The 1976 24 Hours of Daytona was possibly the most unusual Camel GT race ever run. A record 72 entries showed up and the event had a relatively normal first 15 hours. After racing through the night, the BMW CSL of Peter Gregg and Brian Redman held an enormous 17-lap lead as the sun came up Sunday morning. But when Redman stopped for fuel and tires just after 9:00 a.m., the car misfired and then stalled coming out of the pits. Stranded out on the course, Redman tried to get the car re-fired, to no avail. He eventually borrowed jumper cables and a battery from some helpful fans beside the track and somehow managed to coax the BMW back to life and limped back to the pits. In the meantime, nine of the top ten cars in the race began to suffer the same symptoms, they were coughing and coming to a halt after refueling. The culprit? Water in the gasoline.
Brian Redman’s stricken BMW CSL during the 1976 24 Hours of Daytona, after stalling out on course with water tainted gasoline. Redman is trying to get it restarted with coaching from his crew, who were not allowed to touch the car. Photo credit: ISC Archives & Research Center/Getty Image
The decision was made to red flag the race an hour after the problems first started appearing; IMSA wanted to avoid having the entire field suffer the same fate. After some investigation, it was determined that the affected teams had all been serviced by a single gasoline truck. Somehow, water had been introduced into the fuel carried by that one truck.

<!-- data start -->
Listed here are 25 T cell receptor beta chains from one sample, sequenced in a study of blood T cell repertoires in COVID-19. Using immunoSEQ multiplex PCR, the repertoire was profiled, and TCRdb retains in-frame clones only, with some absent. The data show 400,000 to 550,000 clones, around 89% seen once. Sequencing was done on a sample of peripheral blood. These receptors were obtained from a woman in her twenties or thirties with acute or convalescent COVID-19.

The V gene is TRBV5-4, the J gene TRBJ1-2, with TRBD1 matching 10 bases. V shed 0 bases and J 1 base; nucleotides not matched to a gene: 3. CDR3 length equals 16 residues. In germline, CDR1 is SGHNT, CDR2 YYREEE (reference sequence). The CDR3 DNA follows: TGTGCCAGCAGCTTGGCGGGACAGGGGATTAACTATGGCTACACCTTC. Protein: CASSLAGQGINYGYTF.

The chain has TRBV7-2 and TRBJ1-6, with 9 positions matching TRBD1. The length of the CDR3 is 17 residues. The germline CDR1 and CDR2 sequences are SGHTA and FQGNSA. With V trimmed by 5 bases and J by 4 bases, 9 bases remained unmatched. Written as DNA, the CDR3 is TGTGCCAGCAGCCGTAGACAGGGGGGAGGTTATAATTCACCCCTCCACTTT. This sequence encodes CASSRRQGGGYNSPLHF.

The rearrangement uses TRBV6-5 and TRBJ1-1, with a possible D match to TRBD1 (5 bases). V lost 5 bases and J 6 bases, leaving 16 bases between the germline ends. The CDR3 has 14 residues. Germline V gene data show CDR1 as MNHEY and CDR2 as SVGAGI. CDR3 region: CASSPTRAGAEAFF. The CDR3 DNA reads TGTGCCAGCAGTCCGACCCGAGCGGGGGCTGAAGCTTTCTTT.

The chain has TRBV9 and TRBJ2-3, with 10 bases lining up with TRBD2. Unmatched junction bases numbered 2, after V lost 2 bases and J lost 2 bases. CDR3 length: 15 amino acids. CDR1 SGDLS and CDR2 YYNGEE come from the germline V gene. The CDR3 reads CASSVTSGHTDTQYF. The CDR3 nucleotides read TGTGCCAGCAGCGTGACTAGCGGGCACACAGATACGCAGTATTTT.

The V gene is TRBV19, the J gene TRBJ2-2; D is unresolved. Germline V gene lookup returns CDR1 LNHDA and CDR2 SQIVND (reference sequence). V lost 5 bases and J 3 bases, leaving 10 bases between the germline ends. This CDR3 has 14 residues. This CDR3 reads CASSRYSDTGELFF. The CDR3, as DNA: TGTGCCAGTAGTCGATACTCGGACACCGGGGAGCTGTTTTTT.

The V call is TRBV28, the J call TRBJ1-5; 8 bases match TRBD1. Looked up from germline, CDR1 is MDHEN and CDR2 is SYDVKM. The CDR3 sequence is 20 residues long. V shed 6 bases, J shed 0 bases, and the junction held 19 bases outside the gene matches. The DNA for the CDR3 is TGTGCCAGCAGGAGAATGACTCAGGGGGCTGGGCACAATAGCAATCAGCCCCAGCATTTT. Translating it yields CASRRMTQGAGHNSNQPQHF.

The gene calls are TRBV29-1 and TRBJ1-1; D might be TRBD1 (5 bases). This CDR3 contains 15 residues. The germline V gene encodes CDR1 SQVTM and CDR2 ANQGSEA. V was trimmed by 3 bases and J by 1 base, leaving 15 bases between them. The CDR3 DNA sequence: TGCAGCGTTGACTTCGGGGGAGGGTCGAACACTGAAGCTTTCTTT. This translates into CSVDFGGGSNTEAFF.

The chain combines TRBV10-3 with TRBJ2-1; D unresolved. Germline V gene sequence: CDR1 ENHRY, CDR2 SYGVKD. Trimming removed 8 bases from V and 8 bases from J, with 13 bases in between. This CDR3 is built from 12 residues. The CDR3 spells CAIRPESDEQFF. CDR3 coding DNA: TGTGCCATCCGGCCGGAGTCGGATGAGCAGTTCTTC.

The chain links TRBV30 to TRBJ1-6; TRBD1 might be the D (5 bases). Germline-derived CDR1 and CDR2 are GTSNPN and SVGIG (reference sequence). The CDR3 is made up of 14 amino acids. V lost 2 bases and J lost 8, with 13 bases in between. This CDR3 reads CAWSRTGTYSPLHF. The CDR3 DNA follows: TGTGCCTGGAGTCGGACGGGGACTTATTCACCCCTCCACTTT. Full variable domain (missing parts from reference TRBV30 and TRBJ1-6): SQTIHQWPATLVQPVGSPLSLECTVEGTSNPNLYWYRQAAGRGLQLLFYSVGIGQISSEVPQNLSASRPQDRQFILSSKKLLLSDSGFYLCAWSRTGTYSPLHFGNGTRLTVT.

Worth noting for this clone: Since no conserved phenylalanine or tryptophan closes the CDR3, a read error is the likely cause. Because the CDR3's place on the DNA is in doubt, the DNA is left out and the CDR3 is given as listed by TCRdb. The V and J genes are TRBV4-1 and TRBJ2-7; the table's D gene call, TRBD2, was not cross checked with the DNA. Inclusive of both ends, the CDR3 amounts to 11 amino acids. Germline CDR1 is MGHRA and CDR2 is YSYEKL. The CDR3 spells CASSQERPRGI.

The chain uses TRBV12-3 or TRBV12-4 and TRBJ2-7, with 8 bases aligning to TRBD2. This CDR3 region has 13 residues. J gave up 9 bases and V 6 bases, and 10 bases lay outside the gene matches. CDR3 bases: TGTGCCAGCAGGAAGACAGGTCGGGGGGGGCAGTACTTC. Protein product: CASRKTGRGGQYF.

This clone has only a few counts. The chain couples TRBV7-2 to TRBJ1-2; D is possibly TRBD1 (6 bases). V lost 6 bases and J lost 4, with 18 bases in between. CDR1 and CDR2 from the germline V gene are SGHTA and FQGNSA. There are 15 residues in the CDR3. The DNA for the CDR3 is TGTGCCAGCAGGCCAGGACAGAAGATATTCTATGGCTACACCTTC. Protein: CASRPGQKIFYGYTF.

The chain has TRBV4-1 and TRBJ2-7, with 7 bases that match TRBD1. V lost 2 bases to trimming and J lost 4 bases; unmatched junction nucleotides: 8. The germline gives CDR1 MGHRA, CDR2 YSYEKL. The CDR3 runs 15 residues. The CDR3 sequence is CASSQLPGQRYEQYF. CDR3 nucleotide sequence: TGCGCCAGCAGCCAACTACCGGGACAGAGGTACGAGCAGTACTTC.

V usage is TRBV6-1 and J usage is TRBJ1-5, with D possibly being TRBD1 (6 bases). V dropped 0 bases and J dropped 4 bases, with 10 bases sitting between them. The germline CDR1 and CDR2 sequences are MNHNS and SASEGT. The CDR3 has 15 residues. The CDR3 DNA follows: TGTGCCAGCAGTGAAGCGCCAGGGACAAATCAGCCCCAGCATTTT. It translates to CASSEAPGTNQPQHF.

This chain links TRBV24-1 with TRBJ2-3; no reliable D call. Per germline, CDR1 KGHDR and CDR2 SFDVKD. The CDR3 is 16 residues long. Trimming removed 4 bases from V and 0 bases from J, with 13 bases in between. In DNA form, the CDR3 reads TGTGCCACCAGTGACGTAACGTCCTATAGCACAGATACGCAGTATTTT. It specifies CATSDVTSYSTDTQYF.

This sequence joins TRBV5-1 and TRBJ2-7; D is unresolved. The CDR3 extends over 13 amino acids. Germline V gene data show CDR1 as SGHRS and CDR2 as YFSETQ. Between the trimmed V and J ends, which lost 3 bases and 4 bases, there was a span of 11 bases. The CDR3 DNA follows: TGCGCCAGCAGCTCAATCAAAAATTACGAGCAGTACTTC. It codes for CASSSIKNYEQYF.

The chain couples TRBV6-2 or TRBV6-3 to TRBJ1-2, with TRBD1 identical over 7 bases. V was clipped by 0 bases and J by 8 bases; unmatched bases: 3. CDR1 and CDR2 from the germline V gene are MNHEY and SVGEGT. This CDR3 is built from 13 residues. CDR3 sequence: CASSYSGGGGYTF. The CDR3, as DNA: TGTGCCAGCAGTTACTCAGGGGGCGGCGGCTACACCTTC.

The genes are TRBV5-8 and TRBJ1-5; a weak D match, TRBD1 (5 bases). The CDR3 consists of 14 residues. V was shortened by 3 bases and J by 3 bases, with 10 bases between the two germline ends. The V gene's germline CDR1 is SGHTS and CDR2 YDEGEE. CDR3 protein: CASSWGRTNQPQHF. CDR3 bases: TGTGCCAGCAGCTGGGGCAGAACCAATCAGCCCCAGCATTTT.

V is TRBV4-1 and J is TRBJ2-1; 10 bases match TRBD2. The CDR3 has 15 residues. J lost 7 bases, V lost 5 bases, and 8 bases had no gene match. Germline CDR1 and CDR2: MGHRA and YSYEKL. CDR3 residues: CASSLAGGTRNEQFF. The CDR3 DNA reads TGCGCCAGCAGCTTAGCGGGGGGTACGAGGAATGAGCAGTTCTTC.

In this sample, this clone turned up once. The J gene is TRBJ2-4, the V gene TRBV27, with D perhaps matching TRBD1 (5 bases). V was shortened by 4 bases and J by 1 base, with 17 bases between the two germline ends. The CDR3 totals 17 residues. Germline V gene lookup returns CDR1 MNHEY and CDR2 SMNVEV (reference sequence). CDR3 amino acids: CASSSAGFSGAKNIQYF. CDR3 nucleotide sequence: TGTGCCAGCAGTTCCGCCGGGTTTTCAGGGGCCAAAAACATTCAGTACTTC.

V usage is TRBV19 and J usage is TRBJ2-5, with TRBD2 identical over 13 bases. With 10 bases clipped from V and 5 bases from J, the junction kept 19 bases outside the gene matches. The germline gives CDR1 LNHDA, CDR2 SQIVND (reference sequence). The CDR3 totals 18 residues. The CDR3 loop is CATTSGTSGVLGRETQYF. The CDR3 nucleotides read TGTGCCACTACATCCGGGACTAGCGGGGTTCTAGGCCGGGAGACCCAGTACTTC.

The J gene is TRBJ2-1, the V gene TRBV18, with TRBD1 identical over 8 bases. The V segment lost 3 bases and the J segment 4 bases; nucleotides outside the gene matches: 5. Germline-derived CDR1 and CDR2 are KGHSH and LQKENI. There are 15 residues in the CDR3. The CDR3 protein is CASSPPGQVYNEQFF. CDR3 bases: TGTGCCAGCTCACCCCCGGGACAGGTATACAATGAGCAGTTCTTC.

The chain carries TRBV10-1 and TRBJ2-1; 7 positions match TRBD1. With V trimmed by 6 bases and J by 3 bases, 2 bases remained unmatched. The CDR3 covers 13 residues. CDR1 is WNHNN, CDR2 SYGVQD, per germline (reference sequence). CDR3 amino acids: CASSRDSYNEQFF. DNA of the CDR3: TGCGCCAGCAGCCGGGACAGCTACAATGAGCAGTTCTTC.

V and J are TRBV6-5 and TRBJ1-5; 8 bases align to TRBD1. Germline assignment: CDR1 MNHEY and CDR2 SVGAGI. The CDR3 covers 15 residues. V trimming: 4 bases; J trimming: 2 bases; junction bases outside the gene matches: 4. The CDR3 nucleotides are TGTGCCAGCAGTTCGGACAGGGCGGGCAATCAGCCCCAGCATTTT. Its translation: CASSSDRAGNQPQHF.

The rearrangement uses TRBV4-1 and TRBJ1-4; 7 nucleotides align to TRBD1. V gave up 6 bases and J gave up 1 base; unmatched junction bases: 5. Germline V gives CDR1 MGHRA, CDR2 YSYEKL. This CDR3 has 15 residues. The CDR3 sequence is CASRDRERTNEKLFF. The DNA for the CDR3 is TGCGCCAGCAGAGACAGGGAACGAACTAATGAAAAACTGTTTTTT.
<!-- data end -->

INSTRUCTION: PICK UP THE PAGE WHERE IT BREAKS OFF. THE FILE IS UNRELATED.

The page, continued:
John Bishop conferred with Chief Steward Charlie Rainville and the decision was made to roll back timing and scoring to the last complete lap before the problem first emerged at 9:01 a.m. on Sunday morning. That call was cheered by some teams and derided by others, depending on whether their car had been felled by the bad fuel or not.
As John later recalled: “Rolling back scoring of the race seemed like the only fair thing to do. Some of the teams that had dodged the bad fuel issue were upset, but you have to remember that this was an extraordinary, unprecedented situation that was out of the control of even the most well-prepared teams or the track.”
By the time a replacement truck with fuel arrived from Jacksonville, 90 miles away, two and a half hours had elapsed. Normally, teams were not allowed to work on their cars under red flag conditions, but in this case, IMSA officials told everyone they could use the time to purge their fuel systems to get running again. Those with foam-filled fuel cells were doomed, however, because the water had been absorbed into the lining of the cell.
The BMW teams are serviced in the pit lane at Daytona in 1976 after the 24 hour race was red flagged. Teams were allowed to work on their cars to purge their fuel tanks, which had become contaminated with water. Red and green barrels were used to indicate which contained “good” and “bad” fuel. Photo credit: autosportsltd.com
The #14 Al Holbert/Claude Ballot-Lena Porsche Carrera RSR is serviced during the lengthy red flag due to water contaminated gasoline during the 24 Hours of Daytona in 1976. The pair would go on to finish second in the race. Photo credit: autosportsltd.com
Once their fuel system had been cleaned, Redman and Gregg resumed the race with their 17-lap lead intact, almost three hours after the race had been red flagged and almost four hours since the last officially scored lap. Just 29 cars restarted the race, the rest having fallen out prior to the fuel issue or having been done in by the tainted gasoline. The duo of Redman and Gregg went on to win by 14 laps over Al Holbert and Claude Ballot-Lena in a Carrera RSR. It would be the third 24 Hours of Daytona victory for Gregg.
The winning BMW CSL of Brian Redman and Peter Gregg at the 1976 24 Hours of Daytona. Photo credit: autosportsltd.com
The second place Porsche Carrera RSR of Al Holbert and Claude Ballot-Lena flies through the tri-oval in the rain at the 1976 24 Hours of Daytona. Photo credit: International Motor Racing Research Center/IMSA Collection